Growing Onions in Your Backyard

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The business of a new year is an excellent time to sort through seed catalogs and make your wish list for this year’s garden. Onions grow best during cool weather and are usually planted in the fall. But, do not cross them off the list just yet, there is still time.

Gardeners should target  now through March for setting out bulb onions and February though March for planting green onions. If you are setting out transplants, they should be planted in the early spring for best results.

Planting in a raised bed or garden row will help with drainage and it will make harvest a little easier. Gardeners may want to add organic matter to the garden soil to help prevent compaction. Typically, our soil has a clay texture to it and benefits from amending with organic matter.

There are several options when selecting onions to plant. You may plant onions from sets, seed, or transplants. There are pros and cons to each. Onion sets are small, dry onion bulbs that have been grown the previous season but were not allowed to mature. They can be pricey, and they do not make the best bulbs. Sets are also more susceptible to cold or freeze injury. When selecting sets, avoid those that are larger than an inch in diameter. These are more likely to bolt. Onions sets should be planted 1 1/2 inches deep. Onion seeds may be direct seeded within 1/2 inch of the soil. Gardeners may need to thin after they germinate. Onion transplants should be half the thickness of a lead pencil at the time of transplanting. The bottom of the transplant should be planted about 1-1 1/2 inches below the surface of the soil. The transplants should be spaced 3 to 4 inches apart in the row. All onions may be planted in rows 1 to 2 feet apart in a moist seedbed.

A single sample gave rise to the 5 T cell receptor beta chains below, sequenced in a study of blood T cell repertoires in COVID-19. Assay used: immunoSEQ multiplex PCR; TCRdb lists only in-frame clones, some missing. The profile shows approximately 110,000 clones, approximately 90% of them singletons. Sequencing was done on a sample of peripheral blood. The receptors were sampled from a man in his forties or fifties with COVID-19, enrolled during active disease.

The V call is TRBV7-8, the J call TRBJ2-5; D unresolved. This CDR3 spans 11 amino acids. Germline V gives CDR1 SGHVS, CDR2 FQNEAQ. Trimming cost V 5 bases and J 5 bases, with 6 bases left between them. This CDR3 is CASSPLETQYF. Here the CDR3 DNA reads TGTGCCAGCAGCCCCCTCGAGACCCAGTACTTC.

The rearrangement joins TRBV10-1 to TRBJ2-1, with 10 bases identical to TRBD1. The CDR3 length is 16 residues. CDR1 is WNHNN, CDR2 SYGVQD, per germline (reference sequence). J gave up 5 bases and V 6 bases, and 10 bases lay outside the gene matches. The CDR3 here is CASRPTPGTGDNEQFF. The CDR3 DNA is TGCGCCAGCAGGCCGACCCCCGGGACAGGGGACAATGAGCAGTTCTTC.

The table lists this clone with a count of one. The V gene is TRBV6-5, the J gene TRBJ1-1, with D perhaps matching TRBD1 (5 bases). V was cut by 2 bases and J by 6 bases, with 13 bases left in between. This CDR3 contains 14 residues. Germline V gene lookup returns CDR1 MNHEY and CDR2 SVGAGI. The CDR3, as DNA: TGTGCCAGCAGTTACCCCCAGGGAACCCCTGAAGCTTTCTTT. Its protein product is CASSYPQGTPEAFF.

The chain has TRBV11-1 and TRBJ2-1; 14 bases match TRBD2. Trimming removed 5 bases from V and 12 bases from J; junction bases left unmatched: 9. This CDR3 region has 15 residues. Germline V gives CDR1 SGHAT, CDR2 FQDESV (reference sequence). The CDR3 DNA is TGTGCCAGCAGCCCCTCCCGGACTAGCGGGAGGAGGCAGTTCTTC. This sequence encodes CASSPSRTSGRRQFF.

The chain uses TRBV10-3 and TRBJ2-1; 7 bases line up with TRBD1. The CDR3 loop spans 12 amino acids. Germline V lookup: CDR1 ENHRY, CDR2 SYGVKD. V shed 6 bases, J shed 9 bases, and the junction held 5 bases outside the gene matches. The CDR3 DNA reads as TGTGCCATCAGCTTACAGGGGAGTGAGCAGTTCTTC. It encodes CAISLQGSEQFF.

Before selecting an onion variety, think about how it grows. The growth of the onion is in response to day-length. When the number of daylight hours reach a certain level, onion plants start forming bulbs. Long-day onions need about 14 to 15 hours of daylight to bulb. Short-day onions need 10 hours of daylight. Day-neutral onions form bulbs regardless of daylight hours and produce well in almost any region. As soon as day-length hits the 10-hour mark, a short-day onion starts forming a bulb. If the top of the plant hasn’t had enough time to grow big and lush, the resulting bulb will be small. If day-length never hits 14 hours, long-day onions will never form a bulb. There will only be green leaves. In our area, gardeners will have greater success with short-day onions, since summer days do not vary as much in length from winter days. Day-neutral onions develop bulbs in any region and would be another option for gardeners here.

Short-day varieties have a mild, sweet flavor and are best eaten fresh. They do not store well. Proven varieties for our area include Georgia Sweet, Sweet Red, Texas Super Sweet, and Texas Sweet White. For the only day-neutral variety there is one that stands above the rest, Candy. The flavor just can not be beat.